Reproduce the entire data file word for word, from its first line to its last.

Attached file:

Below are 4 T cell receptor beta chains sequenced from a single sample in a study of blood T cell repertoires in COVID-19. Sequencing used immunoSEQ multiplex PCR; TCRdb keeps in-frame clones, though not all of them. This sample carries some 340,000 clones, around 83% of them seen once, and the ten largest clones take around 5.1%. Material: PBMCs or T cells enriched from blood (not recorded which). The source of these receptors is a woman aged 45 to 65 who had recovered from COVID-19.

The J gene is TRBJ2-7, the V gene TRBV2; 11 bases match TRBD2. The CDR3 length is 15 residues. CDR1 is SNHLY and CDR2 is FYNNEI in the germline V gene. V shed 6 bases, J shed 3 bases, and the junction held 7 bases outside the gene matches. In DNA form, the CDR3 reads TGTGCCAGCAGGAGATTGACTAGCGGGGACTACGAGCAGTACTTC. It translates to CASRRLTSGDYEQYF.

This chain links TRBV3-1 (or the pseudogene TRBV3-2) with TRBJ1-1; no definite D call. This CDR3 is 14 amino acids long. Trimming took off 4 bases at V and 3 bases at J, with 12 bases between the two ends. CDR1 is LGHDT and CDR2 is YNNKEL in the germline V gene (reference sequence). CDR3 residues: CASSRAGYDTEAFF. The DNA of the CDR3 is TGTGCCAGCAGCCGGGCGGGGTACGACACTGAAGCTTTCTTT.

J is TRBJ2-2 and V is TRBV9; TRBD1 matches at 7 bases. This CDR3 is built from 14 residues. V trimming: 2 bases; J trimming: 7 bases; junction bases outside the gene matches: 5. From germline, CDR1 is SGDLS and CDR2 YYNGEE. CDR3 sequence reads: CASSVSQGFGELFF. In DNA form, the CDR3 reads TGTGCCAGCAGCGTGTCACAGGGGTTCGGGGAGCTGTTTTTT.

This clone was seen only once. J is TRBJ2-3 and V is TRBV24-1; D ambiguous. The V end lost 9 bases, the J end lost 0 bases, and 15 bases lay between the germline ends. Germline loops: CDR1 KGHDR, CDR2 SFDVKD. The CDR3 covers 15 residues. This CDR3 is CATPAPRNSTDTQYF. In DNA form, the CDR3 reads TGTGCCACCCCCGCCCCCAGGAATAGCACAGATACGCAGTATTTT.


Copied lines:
Below are 4 T cell receptor beta chains sequenced from a single sample in a study of blood T cell repertoires in COVID-19. Sequencing used immunoSEQ multiplex PCR; TCRdb keeps in-frame clones, though not all of them. This sample carries some 340,000 clones, around 83% of them seen once, and the ten largest clones take around 5.1%. Material: PBMCs or T cells enriched from blood (not recorded which). The source of these receptors is a woman aged 45 to 65 who had recovered from COVID-19.

The J gene is TRBJ2-7, the V gene TRBV2; 11 bases match TRBD2. The CDR3 length is 15 residues. CDR1 is SNHLY and CDR2 is FYNNEI in the germline V gene. V shed 6 bases, J shed 3 bases, and the junction held 7 bases outside the gene matches. In DNA form, the CDR3 reads TGTGCCAGCAGGAGATTGACTAGCGGGGACTACGAGCAGTACTTC. It translates to CASRRLTSGDYEQYF.

This chain links TRBV3-1 (or the pseudogene TRBV3-2) with TRBJ1-1; no definite D call. This CDR3 is 14 amino acids long. Trimming took off 4 bases at V and 3 bases at J, with 12 bases between the two ends. CDR1 is LGHDT and CDR2 is YNNKEL in the germline V gene (reference sequence). CDR3 residues: CASSRAGYDTEAFF. The DNA of the CDR3 is TGTGCCAGCAGCCGGGCGGGGTACGACACTGAAGCTTTCTTT.

J is TRBJ2-2 and V is TRBV9; TRBD1 matches at 7 bases. This CDR3 is built from 14 residues. V trimming: 2 bases; J trimming: 7 bases; junction bases outside the gene matches: 5. From germline, CDR1 is SGDLS and CDR2 YYNGEE. CDR3 sequence reads: CASSVSQGFGELFF. In DNA form, the CDR3 reads TGTGCCAGCAGCGTGTCACAGGGGTTCGGGGAGCTGTTTTTT.

This clone was seen only once. J is TRBJ2-3 and V is TRBV24-1; D ambiguous. The V end lost 9 bases, the J end lost 0 bases, and 15 bases lay between the germline ends. Germline loops: CDR1 KGHDR, CDR2 SFDVKD. The CDR3 covers 15 residues. This CDR3 is CATPAPRNSTDTQYF. In DNA form, the CDR3 reads TGTGCCACCCCCGCCCCCAGGAATAGCACAGATACGCAGTATTTT.